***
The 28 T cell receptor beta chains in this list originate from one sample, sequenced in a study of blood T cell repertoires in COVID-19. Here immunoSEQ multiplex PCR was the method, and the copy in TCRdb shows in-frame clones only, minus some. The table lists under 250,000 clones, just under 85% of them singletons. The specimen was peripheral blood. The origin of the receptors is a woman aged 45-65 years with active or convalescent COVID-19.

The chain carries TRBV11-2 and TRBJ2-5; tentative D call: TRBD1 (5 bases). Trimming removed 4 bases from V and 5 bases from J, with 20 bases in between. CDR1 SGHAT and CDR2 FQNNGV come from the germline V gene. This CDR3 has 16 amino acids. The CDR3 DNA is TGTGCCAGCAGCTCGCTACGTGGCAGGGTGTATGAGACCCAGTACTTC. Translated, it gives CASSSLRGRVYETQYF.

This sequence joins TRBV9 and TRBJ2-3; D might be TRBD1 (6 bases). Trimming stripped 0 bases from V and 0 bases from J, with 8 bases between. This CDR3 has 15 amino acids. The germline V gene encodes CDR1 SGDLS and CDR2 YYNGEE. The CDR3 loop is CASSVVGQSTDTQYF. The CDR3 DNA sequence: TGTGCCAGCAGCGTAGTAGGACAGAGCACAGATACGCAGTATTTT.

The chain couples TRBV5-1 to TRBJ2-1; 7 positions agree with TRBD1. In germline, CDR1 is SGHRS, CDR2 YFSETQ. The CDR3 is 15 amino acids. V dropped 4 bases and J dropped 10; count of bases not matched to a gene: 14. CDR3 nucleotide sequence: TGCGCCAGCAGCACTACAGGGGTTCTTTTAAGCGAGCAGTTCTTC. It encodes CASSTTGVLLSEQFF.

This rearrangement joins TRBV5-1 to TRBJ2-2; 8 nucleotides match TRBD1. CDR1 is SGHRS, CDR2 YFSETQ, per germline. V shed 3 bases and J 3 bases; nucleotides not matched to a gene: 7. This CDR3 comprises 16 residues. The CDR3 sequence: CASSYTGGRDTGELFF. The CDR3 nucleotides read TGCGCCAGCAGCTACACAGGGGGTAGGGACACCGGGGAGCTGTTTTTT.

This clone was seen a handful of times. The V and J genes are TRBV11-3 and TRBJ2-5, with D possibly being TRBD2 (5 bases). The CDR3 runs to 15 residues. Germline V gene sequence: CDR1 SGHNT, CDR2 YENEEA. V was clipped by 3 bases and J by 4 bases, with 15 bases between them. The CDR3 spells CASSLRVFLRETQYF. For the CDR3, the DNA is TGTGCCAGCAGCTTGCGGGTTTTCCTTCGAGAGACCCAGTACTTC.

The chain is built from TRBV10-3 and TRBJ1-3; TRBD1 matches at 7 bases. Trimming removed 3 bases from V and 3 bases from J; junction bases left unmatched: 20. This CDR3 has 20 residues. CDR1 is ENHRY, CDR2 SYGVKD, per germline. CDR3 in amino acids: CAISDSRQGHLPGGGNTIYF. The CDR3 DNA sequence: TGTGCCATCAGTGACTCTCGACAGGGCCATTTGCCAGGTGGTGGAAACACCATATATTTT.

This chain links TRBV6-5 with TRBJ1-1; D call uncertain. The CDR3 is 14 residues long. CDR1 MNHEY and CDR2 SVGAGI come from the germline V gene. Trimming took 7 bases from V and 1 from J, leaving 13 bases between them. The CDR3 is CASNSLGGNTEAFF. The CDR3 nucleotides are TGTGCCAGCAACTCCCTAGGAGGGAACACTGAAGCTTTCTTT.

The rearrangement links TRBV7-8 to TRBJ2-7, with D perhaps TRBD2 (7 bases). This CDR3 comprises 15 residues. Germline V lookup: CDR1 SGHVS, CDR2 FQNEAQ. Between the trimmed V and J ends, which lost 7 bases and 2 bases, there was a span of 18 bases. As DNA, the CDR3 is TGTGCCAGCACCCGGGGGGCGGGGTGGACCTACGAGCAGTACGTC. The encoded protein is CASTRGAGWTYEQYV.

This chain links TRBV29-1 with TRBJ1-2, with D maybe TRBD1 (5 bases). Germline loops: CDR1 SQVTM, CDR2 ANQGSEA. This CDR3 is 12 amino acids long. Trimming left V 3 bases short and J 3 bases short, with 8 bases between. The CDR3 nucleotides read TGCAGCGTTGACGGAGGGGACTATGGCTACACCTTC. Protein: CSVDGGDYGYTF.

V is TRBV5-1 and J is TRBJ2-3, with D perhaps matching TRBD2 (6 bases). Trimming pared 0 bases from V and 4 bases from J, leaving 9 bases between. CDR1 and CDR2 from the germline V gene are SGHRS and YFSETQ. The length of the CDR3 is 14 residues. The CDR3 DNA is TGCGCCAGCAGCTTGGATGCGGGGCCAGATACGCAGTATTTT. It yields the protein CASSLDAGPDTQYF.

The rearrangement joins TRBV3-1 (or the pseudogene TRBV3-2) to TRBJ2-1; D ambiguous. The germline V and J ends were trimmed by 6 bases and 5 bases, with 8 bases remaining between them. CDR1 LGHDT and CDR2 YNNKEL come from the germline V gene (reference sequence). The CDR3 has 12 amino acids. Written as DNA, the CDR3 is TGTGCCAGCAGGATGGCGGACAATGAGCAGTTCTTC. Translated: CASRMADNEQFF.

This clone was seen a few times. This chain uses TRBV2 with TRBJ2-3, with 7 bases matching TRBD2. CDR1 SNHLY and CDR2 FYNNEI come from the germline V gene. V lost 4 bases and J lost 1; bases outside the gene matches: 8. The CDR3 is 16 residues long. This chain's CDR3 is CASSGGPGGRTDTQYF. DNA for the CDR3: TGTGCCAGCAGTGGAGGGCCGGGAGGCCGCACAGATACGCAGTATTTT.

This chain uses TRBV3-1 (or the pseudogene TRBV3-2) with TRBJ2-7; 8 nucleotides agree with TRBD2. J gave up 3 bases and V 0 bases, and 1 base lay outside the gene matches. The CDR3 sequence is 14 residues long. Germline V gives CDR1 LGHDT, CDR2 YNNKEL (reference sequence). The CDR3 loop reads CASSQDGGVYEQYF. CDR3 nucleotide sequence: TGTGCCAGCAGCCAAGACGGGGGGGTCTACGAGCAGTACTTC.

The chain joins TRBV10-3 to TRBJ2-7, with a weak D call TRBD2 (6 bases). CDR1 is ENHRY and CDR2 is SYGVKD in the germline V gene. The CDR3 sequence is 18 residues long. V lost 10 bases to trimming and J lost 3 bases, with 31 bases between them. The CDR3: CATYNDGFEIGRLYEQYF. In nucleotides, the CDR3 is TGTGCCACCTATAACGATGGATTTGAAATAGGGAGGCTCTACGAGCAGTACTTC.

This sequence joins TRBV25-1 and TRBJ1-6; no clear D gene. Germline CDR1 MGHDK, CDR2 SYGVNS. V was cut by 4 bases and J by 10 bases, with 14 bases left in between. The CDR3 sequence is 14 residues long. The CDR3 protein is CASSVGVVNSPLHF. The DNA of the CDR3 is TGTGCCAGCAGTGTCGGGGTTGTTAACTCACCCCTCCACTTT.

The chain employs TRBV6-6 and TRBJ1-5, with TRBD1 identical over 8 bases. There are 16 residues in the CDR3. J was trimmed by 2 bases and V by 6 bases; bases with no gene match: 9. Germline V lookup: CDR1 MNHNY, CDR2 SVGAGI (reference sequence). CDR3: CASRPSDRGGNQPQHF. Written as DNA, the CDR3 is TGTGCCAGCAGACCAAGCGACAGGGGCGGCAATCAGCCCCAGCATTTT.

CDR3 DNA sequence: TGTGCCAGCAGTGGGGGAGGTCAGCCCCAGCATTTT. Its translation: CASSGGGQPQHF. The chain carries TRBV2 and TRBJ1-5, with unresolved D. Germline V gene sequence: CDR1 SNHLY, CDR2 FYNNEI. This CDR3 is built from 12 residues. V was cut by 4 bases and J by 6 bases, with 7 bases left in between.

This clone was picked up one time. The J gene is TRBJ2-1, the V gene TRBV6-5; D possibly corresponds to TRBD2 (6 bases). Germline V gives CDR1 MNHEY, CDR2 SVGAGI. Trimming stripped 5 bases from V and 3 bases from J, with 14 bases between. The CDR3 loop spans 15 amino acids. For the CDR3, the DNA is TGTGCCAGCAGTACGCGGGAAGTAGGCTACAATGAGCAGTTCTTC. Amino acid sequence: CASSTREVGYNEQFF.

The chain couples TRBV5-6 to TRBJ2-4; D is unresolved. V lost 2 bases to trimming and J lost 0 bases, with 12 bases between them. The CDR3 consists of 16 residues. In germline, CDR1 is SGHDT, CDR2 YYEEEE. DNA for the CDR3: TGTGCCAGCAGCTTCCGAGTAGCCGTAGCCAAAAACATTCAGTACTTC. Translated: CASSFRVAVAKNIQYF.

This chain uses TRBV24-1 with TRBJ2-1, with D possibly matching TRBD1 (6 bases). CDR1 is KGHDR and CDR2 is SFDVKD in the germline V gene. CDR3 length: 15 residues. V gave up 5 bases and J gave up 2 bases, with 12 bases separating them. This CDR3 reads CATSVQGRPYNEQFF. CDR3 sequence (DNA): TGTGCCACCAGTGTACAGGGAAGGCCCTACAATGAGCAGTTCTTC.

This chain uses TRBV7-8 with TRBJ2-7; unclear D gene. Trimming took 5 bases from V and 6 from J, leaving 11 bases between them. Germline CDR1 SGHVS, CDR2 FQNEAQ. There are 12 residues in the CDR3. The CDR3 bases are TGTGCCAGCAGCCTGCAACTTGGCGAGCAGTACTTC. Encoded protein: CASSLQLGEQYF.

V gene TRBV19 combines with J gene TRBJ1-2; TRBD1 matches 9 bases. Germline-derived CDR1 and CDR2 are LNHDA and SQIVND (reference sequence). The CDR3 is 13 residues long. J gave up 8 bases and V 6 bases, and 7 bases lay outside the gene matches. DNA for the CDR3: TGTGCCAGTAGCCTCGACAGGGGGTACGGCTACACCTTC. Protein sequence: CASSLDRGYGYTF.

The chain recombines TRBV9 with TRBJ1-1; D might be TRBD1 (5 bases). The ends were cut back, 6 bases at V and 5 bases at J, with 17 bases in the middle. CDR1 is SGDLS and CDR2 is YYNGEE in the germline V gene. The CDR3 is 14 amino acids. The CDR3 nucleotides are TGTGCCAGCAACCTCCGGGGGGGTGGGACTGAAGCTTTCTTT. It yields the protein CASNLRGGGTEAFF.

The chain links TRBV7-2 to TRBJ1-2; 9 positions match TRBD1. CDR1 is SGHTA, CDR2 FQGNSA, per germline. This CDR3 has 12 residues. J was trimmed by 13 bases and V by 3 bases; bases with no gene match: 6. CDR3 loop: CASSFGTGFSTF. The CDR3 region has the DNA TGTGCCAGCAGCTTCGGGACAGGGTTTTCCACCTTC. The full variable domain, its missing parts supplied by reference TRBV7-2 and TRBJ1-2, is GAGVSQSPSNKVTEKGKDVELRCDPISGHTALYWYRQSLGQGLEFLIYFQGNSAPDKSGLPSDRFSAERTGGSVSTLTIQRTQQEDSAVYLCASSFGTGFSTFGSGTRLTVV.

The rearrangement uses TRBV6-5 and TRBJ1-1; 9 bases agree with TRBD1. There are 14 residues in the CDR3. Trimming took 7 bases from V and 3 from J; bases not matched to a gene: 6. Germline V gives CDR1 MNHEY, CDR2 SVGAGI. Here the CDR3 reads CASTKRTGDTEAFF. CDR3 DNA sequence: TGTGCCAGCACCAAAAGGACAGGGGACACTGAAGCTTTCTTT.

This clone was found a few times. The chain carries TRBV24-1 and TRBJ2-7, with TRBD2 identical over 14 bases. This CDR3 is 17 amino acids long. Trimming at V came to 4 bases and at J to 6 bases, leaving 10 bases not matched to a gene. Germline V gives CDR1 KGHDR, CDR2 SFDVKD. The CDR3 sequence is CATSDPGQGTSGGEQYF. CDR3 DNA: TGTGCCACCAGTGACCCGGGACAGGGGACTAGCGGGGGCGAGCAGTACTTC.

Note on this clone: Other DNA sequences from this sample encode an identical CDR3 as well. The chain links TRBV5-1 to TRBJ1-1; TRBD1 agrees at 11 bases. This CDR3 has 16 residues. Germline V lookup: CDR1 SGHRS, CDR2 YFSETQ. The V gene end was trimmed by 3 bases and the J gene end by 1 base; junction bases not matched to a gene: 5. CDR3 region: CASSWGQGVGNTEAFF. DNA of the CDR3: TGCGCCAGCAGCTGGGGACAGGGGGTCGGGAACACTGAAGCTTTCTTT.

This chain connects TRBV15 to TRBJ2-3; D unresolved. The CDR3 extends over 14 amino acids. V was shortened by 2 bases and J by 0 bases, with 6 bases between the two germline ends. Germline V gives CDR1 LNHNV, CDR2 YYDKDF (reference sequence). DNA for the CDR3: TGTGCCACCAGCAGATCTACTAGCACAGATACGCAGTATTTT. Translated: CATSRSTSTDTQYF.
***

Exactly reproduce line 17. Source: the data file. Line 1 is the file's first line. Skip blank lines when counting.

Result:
The chain employs TRBV6-6 and TRBJ1-5, with TRBD1 identical over 8 bases. There are 16 residues in the CDR3. J was trimmed by 2 bases and V by 6 bases; bases with no gene match: 9. Germline V lookup: CDR1 MNHNY, CDR2 SVGAGI (reference sequence). CDR3: CASRPSDRGGNQPQHF. Written as DNA, the CDR3 is TGTGCCAGCAGACCAAGCGACAGGGGCGGCAATCAGCCCCAGCATTTT.